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Entrepreneurial women in renewable energy: a case study

After studying law, Maria chose to specialise in the renewable energy sector when she qualified as a solicitor with the UK law firm TLT in 1999 and was then appointed a partner in 2007. Maria now successfully runs a team of 45 lawyers spread across six offices, and has played a key role in the growth of the firm’s energy and renewables sector to be amongst one of the leading legal teams in the UK. 

TLT has helped deliver some of the country’s most important energy projects and Maria’s team has been involved in approximately one third of all UK solar projects either in the pipeline, contracted or built. 

Maria explained her passion for renewables stems from its association with the surrounding world and loves the fact she can see the physical results of her work. She went on to explain that although the sector is an exciting place to work, she does face intense challenges - including trying to second-guess tariff regimes and keep abreast of the political issues in an ever-evolving sector.

Maria explained that the volatile nature of the renewable industry suits her personality, “You have to do so much more than know law in renewables. My team is completely focussed on understanding, and anticipating what is around the corner for our clients, which in a rapidly developing sector is crucial”. 

Maria stated she has an amazing team that work for her, which can only come from her supportive nature and her passion for mentoring her team through opportunities and difficulties. She admitted that her organised nature helps her juggle her conflicting demands, as she not only heads the renewables and energy sector at TLT but is also in charge of a 175-strong real estate group, as well as sitting on the board of a rapidly-growing law firm. 

When asking Maria what challenges and barriers she faces she explained, “I also have a seven year-old daughter, but somehow it all works out. The biggest challenge is not the work, and there have never been any gender issues, but the shortage of hours in the day. So, of course, personal organisation is key.” She adds that there should be more women at the heart of clean energy, there are many areas of renewables whether its management to project development, that offers innovative, interesting and creative career opportunities.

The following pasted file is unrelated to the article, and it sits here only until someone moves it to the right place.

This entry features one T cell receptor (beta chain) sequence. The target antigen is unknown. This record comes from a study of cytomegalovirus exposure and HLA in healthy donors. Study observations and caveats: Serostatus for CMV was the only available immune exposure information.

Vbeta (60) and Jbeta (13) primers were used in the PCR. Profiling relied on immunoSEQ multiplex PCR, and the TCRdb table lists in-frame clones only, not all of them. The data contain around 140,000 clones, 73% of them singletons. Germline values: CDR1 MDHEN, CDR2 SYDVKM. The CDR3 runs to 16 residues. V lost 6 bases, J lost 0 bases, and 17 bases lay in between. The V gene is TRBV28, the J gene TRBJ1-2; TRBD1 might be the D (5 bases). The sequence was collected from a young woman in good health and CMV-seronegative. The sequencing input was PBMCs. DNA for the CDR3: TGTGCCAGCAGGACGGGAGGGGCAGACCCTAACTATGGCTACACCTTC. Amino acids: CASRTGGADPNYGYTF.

When offering advice to others, Maria claimed that women need to network more with each other, as well as with their male counterparts. “I always advise those starting out, to network widely in their peer group straight away, because in years to come it is from that pool that they will get the work and opportunities. I think that one of the biggest lessons I have learned is making sure your voice is heard, particularly in relation to your own career aspirations and what you can bring to the table”.

Where there is a resistance in companies to diversity, Maria suspects it is largely historic rather than wilful and stated that there is no ‘glass ceiling’ to hit. “I always say that providing a level playing field with men in terms of opportunity is only one thing, you also have to turn up to the match and play. There is an obligation on all to push ourselves forward and make a difference.”

First published by Regen SW.

This publication is intended for general guidance and represents our understanding of the relevant law and practice as at April 2016. Specific advice should be sought for specific cases. For more information see our terms & conditions.

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